US judge throws out manslaughter case against Iraq mercenaries

By staff writers
January 12, 2010

A judge in the United States has triggered anger after rejecting a case against mercenary soldiers employed in Iraq by the company Blackwater. There has been international criticism of the role of mercenaries in the country, with some suggesting that they are effectively free of legal control.

The five Blackwater employees, who are all US citizens, had been charged with manslaughter after allegedly gunning down 17 Iraqi civilians.

Haitham Ahmed, whose wife and son were killed in the incident, described the court’s decision as a “farce”, saying that, “The rights of our victims and the rights of the innocent people should not be wasted”.

The judge, Ricardo Urbina, threw out the case on the grounds that the prosecution had made use of statements given by the five men after the incident, whereas the US State Department had given them the assurance that their statements would not be used to prosecute them. This is a common procedure in investigations into police shootings in the US.

However, the Iraqi government insisted that “Investigations conducted by specialised Iraqi authorities confirmed unequivocally that the guards of Blackwater committed the crime of murder and broke the rules by using arms without the existence of any threat obliging them to use force”.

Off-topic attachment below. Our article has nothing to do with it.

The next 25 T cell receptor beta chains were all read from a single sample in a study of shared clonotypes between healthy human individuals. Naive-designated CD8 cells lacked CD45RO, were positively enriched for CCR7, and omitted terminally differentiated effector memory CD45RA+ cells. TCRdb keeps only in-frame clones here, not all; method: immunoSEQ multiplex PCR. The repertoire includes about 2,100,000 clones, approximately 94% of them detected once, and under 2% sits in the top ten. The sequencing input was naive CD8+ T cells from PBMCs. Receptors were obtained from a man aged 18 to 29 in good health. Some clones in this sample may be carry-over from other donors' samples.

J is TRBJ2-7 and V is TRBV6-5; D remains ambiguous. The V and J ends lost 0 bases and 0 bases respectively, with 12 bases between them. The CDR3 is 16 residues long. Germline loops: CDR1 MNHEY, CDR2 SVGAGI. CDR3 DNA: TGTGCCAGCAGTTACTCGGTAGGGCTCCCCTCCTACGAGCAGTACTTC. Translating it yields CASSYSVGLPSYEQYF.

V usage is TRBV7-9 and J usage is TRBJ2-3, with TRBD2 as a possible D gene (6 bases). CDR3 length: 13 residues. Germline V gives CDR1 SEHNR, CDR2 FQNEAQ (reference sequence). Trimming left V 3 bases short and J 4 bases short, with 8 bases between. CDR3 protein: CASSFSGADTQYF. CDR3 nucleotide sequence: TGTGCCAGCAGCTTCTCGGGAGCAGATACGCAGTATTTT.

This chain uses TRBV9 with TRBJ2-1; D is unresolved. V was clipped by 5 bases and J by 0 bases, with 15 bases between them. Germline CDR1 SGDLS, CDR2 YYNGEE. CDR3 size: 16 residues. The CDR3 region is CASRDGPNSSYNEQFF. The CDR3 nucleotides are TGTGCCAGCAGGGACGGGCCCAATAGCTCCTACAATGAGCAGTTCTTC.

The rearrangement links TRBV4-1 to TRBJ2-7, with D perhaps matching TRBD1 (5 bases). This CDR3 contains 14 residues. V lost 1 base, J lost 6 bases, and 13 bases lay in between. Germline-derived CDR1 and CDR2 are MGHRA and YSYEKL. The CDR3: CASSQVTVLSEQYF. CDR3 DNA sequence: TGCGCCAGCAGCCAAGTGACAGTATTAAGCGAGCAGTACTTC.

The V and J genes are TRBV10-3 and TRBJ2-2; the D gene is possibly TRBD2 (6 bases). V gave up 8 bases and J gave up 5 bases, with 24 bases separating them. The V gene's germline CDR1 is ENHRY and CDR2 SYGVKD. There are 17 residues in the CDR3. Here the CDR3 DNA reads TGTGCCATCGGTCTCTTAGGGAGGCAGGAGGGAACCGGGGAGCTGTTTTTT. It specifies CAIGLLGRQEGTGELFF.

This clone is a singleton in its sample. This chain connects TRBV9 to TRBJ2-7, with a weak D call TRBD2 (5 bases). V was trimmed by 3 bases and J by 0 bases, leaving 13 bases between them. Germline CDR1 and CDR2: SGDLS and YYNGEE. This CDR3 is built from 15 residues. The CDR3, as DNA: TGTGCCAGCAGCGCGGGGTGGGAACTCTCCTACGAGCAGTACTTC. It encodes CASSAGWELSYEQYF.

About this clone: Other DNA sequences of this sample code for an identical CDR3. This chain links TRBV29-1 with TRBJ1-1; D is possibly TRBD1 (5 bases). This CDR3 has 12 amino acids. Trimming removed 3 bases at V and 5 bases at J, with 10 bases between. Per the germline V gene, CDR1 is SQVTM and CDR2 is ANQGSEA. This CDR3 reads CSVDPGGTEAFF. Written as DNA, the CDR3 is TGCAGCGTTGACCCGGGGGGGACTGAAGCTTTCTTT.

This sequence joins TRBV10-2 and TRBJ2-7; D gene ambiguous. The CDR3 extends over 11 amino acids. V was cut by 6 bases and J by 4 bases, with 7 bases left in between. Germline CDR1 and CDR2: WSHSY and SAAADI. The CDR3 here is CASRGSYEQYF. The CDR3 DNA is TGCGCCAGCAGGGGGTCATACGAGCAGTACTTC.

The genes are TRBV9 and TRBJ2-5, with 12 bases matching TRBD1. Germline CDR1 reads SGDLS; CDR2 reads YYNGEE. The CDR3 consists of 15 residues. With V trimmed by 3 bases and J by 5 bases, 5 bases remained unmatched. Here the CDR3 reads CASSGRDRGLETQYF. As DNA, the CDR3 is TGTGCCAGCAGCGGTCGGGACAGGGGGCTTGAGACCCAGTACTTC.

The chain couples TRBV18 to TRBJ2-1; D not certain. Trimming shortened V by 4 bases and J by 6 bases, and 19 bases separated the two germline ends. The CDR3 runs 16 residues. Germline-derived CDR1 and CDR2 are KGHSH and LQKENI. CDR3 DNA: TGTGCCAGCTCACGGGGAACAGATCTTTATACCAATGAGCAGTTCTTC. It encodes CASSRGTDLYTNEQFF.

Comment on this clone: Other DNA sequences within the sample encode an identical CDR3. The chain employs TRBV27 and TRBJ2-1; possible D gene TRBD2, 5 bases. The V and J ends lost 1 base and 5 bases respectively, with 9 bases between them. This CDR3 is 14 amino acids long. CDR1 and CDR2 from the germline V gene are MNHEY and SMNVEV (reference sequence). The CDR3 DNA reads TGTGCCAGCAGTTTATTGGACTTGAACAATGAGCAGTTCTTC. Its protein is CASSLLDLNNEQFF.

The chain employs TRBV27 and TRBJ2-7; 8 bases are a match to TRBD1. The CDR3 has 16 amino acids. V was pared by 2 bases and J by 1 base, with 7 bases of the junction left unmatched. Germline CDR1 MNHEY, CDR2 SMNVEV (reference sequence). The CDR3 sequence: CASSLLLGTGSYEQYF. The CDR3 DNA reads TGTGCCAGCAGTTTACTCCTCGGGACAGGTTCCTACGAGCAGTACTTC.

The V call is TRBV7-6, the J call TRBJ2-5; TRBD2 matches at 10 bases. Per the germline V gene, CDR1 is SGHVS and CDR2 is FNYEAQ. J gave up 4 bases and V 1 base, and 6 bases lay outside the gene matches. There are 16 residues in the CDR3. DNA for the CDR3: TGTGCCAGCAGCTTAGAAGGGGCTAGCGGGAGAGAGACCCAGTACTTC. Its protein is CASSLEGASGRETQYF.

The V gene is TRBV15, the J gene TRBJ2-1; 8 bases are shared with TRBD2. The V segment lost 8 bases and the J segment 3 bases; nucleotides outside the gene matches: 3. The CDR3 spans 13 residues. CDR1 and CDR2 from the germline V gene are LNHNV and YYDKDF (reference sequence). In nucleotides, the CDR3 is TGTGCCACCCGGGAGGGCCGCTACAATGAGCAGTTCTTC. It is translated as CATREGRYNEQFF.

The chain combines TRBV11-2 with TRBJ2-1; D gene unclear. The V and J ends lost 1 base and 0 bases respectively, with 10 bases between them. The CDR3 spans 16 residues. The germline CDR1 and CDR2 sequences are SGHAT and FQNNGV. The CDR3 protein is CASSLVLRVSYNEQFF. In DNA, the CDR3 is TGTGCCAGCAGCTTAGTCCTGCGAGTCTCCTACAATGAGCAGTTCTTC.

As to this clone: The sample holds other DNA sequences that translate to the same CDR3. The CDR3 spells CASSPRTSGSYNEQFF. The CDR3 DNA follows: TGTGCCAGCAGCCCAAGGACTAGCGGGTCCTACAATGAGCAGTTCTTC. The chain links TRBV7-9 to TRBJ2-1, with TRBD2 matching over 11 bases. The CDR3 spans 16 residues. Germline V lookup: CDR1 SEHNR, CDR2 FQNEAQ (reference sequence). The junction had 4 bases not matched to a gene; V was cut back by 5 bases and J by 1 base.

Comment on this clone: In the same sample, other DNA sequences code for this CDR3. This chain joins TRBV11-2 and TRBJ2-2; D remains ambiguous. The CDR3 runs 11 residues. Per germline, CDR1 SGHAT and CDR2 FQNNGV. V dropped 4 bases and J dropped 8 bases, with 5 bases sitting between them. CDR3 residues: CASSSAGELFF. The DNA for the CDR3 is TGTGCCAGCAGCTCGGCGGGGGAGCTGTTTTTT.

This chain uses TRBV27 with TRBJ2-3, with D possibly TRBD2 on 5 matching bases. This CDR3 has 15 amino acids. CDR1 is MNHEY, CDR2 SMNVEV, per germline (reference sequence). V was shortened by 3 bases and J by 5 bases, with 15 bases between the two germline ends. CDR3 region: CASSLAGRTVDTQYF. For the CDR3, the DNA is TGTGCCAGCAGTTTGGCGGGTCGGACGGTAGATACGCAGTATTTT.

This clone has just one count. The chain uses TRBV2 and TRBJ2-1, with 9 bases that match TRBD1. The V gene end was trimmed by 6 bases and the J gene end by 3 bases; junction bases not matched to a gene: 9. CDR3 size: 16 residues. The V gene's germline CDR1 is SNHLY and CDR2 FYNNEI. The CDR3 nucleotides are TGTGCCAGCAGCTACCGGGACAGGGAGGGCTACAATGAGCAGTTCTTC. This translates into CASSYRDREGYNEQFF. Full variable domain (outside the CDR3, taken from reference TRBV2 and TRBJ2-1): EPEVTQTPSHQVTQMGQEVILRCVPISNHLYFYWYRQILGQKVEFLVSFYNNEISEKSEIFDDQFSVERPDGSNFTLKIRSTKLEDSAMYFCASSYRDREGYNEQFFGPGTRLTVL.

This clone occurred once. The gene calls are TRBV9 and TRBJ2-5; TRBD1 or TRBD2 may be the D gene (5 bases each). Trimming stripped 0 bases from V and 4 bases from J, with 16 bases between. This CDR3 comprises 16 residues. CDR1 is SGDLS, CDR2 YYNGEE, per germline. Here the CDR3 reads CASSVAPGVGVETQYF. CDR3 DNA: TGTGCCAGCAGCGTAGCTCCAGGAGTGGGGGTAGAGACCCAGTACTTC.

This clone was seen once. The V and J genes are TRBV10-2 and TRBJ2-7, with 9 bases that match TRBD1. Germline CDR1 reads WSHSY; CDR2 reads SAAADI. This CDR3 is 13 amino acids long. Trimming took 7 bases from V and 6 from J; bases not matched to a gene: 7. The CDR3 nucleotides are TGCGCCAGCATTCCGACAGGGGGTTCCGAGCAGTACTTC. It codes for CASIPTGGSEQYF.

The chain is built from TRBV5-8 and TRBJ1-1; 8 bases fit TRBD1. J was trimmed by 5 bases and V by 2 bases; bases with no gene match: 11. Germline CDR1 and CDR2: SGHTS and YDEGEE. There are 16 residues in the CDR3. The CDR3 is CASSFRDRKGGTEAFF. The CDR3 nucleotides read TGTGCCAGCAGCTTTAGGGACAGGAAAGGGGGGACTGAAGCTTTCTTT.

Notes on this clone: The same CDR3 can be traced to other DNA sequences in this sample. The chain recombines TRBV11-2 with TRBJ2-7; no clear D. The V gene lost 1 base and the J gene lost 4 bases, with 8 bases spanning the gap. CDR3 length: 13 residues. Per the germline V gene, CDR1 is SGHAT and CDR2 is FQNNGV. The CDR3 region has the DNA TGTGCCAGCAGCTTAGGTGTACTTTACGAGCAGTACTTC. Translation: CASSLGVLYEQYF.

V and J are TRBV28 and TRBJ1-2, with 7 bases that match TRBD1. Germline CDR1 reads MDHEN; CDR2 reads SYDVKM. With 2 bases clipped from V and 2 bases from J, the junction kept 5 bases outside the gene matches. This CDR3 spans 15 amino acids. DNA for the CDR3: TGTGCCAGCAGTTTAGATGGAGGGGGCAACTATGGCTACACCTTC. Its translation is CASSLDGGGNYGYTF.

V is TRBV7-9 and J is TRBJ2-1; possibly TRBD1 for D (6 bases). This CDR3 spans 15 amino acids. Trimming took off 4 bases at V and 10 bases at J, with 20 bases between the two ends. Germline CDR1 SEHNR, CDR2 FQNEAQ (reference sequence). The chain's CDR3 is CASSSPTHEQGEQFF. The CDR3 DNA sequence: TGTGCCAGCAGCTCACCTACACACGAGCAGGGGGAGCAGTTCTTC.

In the light of this statement, questions are likely to be asked about why mercenaries in Iraq are not subject to Iraqi law and tried by Iraqi courts, given that the country is supposedly independent.

The US military commander in Iraq added that he was upset by the court’s decision.

If convicted of manslaughter, the mercenaries would have faced mandatory thirty-year prison sentences. The implications of the ruling are not yet clear for a sixth mercenary, who pleaded guilty of killing one Iraqi and wounding another.

All the men admit having fired their weapons, but claimed that they did so reactively. Nisoor Square, when the incident took place, had been cleaned of evidence by the time that the FBI began an investigation.

The prosecution may still choose to appeal against the ruling. In addition, a civil case against Blackwater is still before a US court. It has been brought by a number of Iraqis who allege that the mercenaries engaged in indiscriminate killings and assaults.

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